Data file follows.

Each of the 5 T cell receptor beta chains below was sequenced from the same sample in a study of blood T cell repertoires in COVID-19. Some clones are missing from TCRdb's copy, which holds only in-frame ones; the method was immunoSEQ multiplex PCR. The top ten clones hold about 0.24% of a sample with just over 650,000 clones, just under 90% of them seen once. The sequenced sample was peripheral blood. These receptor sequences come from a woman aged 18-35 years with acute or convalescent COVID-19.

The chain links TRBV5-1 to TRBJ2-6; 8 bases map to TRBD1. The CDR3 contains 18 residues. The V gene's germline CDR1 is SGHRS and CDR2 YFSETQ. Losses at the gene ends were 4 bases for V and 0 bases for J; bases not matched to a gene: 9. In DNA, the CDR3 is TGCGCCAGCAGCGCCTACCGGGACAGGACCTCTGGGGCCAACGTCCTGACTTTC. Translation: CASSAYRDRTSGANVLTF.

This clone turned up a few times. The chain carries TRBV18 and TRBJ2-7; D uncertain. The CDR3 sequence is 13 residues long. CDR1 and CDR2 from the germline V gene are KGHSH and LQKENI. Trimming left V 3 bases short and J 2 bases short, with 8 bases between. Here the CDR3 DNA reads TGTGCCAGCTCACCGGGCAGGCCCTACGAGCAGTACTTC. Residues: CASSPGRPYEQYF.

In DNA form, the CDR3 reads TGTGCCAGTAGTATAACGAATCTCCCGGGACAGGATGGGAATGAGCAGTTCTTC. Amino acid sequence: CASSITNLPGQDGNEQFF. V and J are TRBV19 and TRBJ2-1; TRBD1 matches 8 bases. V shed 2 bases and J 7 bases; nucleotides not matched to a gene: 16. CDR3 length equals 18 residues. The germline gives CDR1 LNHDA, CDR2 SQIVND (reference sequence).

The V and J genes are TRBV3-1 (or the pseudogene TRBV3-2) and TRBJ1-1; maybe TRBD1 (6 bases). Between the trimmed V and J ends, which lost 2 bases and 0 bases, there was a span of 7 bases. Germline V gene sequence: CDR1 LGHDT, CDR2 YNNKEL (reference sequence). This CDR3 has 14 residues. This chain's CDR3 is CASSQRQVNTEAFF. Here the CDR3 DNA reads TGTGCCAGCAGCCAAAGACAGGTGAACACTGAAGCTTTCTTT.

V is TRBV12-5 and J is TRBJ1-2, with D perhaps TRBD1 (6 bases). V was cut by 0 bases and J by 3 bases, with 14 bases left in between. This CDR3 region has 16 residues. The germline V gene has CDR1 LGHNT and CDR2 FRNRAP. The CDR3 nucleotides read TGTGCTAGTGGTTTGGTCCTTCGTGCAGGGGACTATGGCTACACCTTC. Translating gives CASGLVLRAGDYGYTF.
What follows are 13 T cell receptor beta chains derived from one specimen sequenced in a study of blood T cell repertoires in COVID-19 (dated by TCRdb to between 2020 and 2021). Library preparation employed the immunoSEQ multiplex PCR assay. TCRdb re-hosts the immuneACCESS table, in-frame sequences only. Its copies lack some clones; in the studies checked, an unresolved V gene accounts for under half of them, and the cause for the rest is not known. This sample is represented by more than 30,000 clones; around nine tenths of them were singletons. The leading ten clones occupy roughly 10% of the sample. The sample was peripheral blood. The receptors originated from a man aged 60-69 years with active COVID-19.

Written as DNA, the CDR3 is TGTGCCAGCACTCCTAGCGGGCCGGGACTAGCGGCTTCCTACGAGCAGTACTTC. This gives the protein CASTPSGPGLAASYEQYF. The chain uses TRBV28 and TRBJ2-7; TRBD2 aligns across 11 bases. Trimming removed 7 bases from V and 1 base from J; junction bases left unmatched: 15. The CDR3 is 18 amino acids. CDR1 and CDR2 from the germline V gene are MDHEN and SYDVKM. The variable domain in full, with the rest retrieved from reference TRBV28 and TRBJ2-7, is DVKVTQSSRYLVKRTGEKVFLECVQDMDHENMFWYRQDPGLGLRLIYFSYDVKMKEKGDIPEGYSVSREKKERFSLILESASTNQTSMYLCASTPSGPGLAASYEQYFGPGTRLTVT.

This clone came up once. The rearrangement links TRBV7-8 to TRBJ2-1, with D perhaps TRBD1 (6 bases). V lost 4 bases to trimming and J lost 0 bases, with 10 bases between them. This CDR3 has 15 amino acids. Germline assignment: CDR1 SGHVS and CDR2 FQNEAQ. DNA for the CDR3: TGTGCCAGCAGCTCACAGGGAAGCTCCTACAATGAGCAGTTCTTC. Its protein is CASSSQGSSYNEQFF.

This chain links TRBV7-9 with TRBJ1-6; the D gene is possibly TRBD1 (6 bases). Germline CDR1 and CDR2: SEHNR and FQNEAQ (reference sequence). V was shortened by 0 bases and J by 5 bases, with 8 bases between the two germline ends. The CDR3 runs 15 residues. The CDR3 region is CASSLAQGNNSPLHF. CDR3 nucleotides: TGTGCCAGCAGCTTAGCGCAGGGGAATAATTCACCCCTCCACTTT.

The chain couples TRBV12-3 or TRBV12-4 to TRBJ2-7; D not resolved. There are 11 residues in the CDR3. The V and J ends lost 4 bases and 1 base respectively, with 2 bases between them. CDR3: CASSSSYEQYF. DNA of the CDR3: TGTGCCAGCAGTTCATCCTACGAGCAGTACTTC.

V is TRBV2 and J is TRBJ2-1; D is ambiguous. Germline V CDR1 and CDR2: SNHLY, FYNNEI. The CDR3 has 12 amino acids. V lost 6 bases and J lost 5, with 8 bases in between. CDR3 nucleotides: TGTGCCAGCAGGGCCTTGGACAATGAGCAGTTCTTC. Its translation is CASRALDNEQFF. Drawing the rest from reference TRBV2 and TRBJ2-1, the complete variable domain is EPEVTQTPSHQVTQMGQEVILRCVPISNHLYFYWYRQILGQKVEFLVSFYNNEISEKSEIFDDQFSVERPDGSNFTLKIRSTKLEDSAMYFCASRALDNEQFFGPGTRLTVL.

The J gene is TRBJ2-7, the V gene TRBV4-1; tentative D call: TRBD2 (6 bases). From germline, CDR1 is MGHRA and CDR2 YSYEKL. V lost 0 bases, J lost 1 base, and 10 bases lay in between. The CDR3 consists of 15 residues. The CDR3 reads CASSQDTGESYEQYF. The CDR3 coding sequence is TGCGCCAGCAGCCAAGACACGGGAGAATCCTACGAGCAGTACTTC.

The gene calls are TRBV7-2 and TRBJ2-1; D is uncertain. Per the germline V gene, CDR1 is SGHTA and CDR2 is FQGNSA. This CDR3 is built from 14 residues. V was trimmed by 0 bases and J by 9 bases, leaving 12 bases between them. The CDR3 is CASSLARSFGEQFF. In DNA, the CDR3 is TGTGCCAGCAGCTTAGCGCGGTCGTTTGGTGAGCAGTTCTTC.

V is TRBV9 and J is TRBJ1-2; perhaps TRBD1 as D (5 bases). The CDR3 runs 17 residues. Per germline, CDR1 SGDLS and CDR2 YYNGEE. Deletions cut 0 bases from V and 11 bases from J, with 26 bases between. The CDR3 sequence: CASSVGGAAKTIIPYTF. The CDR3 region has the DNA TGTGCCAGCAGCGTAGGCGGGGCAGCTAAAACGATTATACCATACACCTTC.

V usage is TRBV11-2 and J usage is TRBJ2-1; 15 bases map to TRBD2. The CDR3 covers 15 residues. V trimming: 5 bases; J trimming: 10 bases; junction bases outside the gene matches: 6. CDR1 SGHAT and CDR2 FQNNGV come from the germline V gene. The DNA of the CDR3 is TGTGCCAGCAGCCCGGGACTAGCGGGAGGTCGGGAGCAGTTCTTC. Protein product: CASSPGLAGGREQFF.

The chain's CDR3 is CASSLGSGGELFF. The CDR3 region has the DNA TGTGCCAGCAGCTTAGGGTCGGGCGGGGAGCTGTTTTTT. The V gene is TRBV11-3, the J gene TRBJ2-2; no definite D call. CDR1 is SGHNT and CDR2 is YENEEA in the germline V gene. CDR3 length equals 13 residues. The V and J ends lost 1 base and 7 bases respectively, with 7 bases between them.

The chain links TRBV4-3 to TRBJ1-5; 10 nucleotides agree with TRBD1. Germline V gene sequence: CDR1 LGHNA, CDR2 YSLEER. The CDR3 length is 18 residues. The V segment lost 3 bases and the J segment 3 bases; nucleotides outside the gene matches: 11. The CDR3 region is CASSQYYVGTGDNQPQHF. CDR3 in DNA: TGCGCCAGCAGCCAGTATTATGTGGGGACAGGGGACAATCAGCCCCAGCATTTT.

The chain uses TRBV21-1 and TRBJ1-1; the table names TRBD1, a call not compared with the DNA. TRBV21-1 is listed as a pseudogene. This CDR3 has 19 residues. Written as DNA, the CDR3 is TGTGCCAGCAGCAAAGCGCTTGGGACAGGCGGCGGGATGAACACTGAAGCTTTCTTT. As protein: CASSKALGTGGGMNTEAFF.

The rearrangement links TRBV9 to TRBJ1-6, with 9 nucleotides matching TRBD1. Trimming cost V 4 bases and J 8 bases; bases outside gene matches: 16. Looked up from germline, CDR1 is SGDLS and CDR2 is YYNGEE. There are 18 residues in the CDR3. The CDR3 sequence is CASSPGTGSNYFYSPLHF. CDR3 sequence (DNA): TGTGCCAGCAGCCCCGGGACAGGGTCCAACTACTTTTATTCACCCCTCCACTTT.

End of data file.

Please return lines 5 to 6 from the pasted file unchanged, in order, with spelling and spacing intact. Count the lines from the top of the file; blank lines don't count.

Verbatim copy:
The V and J genes are TRBV3-1 (or the pseudogene TRBV3-2) and TRBJ1-1; maybe TRBD1 (6 bases). Between the trimmed V and J ends, which lost 2 bases and 0 bases, there was a span of 7 bases. Germline V gene sequence: CDR1 LGHDT, CDR2 YNNKEL (reference sequence). This CDR3 has 14 residues. This chain's CDR3 is CASSQRQVNTEAFF. Here the CDR3 DNA reads TGTGCCAGCAGCCAAAGACAGGTGAACACTGAAGCTTTCTTT.

V is TRBV12-5 and J is TRBJ1-2, with D perhaps TRBD1 (6 bases). V was cut by 0 bases and J by 3 bases, with 14 bases left in between. This CDR3 region has 16 residues. The germline V gene has CDR1 LGHNT and CDR2 FRNRAP. The CDR3 nucleotides read TGTGCTAGTGGTTTGGTCCTTCGTGCAGGGGACTATGGCTACACCTTC. Translating gives CASGLVLRAGDYGYTF.